Earlier this year, a soft opening was held for the new basketball court and elevated running track and, later this month, there will be a grand opening of the entire upgraded facility.

DPI's board President Branden Huldeen said the downtown is currently at a moment when years of hard work by many people in the room are coming together to form an exciting future for the corridor.

He believes that it will be "reborn and new."

DPI updated its mission statement to read: The mission of Downtown Pittsfield Inc. is to strengthen and promote Downtown Pittsfield Inc.'s membership through advocacy, collaboration, and celebration.

This process made the organization realize that it is a member service organization, which had not been made explicitly clear before.

"A member service organization has a very simple premise: To serve our members. All of you. If it serves our members, we do it. If it doesn't serve our members, we don't do it. It's a very simple concept," Huldeen explained.

"For years we were a business development group and an economic development group but we stumbled upon that we are here to serve our membership that represents all sorts of types of organizations and businesses and property owners and residents of downtown and it became much more clear why we're here and what we're here to do."

Last year, Downtown Pittsfield was identified as a Transformative Development Initiative (TDI) district.  This MassDevelopment initiative, concentrates economic development activities, resources, and investments within designated neighborhood areas, known as "TDI districts," for a term of two to four years.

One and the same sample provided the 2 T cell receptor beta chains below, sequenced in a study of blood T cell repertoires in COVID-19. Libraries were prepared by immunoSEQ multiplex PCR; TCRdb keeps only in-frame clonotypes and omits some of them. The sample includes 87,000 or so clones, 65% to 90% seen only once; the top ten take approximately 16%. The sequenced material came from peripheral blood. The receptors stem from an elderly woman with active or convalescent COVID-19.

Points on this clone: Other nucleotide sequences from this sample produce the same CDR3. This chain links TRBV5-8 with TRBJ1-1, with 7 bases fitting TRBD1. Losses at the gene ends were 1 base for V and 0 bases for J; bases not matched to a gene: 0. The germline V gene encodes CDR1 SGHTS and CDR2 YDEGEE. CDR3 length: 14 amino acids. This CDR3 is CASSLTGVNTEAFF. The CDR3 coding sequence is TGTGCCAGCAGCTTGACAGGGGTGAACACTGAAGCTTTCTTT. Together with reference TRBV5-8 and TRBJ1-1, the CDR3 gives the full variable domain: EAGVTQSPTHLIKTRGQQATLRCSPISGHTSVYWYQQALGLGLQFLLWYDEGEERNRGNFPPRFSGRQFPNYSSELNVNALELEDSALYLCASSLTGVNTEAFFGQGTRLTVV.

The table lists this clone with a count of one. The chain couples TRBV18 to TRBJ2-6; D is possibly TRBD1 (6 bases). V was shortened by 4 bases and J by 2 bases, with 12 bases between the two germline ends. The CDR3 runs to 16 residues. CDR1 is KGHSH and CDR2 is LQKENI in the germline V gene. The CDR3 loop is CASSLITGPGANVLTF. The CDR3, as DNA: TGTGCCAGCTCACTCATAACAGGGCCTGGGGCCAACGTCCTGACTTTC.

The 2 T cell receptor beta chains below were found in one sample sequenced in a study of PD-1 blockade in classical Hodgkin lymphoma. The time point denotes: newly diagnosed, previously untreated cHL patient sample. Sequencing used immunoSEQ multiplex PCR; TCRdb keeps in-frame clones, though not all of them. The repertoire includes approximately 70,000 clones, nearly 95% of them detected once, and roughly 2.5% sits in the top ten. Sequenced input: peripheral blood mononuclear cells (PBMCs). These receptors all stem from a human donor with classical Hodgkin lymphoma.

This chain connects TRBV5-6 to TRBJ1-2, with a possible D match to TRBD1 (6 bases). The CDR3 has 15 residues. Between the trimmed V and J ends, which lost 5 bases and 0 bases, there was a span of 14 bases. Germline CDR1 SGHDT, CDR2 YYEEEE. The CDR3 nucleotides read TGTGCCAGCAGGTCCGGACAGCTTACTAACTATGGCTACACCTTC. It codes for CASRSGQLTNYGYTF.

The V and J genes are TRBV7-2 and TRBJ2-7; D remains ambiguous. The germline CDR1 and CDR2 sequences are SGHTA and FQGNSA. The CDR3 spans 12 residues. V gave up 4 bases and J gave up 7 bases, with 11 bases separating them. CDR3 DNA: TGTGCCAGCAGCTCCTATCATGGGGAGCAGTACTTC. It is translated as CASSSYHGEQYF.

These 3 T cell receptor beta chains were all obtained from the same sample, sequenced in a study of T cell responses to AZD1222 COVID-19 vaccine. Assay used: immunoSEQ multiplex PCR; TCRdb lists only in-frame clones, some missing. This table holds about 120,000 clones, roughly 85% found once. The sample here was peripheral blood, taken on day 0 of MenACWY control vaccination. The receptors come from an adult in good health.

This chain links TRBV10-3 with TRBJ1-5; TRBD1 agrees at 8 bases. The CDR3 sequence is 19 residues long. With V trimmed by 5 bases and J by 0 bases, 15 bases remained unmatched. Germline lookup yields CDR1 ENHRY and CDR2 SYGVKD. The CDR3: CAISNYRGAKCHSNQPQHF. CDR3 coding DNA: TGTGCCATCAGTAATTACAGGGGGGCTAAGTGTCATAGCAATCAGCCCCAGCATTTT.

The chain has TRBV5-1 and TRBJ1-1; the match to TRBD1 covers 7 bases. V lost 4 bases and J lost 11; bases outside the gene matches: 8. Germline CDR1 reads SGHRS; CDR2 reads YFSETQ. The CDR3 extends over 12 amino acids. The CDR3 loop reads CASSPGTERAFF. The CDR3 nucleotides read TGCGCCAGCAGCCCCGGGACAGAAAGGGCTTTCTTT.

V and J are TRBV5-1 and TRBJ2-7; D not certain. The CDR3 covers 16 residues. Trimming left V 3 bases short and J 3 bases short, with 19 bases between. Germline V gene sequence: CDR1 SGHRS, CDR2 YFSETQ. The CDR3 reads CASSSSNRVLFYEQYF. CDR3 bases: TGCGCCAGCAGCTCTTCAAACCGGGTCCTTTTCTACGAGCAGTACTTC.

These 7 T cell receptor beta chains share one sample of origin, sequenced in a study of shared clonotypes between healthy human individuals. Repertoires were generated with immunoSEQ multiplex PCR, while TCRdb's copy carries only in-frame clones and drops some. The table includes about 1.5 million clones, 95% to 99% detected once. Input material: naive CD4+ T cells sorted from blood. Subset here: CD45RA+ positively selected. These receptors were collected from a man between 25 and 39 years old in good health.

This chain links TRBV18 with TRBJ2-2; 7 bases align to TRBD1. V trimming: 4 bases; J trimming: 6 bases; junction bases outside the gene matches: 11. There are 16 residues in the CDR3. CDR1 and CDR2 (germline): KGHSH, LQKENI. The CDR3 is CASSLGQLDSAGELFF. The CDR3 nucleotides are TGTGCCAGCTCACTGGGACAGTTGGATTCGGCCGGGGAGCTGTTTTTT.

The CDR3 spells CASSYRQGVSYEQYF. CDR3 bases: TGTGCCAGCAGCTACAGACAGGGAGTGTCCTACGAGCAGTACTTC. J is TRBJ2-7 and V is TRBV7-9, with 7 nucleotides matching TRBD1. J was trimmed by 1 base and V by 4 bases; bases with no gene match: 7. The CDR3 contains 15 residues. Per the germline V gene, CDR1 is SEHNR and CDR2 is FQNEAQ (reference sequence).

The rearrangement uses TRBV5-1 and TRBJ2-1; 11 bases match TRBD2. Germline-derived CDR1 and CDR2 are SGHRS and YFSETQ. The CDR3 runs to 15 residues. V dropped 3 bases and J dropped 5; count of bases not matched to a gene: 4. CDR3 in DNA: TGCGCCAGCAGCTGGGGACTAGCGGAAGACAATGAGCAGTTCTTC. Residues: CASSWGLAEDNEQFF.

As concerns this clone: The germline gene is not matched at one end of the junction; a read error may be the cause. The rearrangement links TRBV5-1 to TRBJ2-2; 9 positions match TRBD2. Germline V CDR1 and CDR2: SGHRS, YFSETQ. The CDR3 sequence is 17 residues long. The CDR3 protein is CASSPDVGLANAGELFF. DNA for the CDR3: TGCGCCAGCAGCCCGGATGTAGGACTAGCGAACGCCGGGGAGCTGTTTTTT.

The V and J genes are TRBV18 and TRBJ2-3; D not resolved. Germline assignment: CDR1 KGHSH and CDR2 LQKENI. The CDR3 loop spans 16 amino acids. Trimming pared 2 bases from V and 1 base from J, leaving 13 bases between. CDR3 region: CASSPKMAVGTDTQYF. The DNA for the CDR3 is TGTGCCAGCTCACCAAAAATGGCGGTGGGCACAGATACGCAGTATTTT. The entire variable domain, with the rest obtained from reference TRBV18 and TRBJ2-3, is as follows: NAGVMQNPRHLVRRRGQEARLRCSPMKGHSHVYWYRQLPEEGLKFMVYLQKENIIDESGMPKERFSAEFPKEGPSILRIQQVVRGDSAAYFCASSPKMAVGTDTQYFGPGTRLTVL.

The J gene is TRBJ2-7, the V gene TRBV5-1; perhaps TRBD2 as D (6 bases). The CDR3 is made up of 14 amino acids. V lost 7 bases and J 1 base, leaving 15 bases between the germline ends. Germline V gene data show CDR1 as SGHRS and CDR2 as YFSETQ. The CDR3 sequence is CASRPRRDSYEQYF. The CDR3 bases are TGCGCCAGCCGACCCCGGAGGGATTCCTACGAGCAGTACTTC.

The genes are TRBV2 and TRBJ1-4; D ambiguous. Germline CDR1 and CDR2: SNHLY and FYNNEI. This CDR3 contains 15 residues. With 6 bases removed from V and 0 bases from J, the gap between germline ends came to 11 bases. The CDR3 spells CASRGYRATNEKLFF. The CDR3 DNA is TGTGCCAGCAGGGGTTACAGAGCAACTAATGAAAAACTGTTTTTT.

Huldeen said members of a dozen different downtown groups including those that meet monthly to keep the ball rolling with the TDI district and this is how DPI held the "It's Alive!" festival in October.

In partnership with the Berkshire Black Economic Council, DPI is also distributing "Vibe North Street" grants funded by TDI monies to revitalize storefronts.

In partnership with the Pittsfield Economic Revitalization Corp. (PERC,) DPI is also administering "Glow Up!" business improvements grants to businesses affected by the pandemic. This was made possible by securing $200,000 in American Rescue Plan Act funds.

Huldeen said 2023 is the "year of commitment," as the organization needs to double down on everyone's efforts to make sure this is the start of something amazing that is sustained.

"All of this is possible by having the conversations, by sharing our ideas, by getting involved, participating, collaborating," Brien said.

"And by working together, we can create a downtown Pittsfield that is truly the vibrant and bustling district we all know it can be."

Tags: annual meeting,   Downtown Pittsfield,   

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CBRSD Introducing Vaping Intervention Programing

By Sabrina DammsiBerkshires Staff

The Central Berkshire Regional School District is concerned about the spread of vaping in the student body. It's hoping educational programming for parents and students will help deter its use. 
DALTON, Mass. — The Central Berkshire Regional School District is looking at programming to inform its faculty, parents, and students of the hazards of vaping.
There are a lot of programs available to educate and provide students the tools to prevent or quit vaping so the district is looking to Tobacco Free Community Partnership program manager Joyce Brewer for guidance, Superintendent Leslie Blake-Davis said at Thursday's School Committee meeting. 
Although there are only a couple known cases, the district is concerned about the number of students who are choosing to vape because of its health concerns. 
"We have a genuine concern. This doesn't happen often in [Central Berkshire Regional School District,]" Blake-Davis said.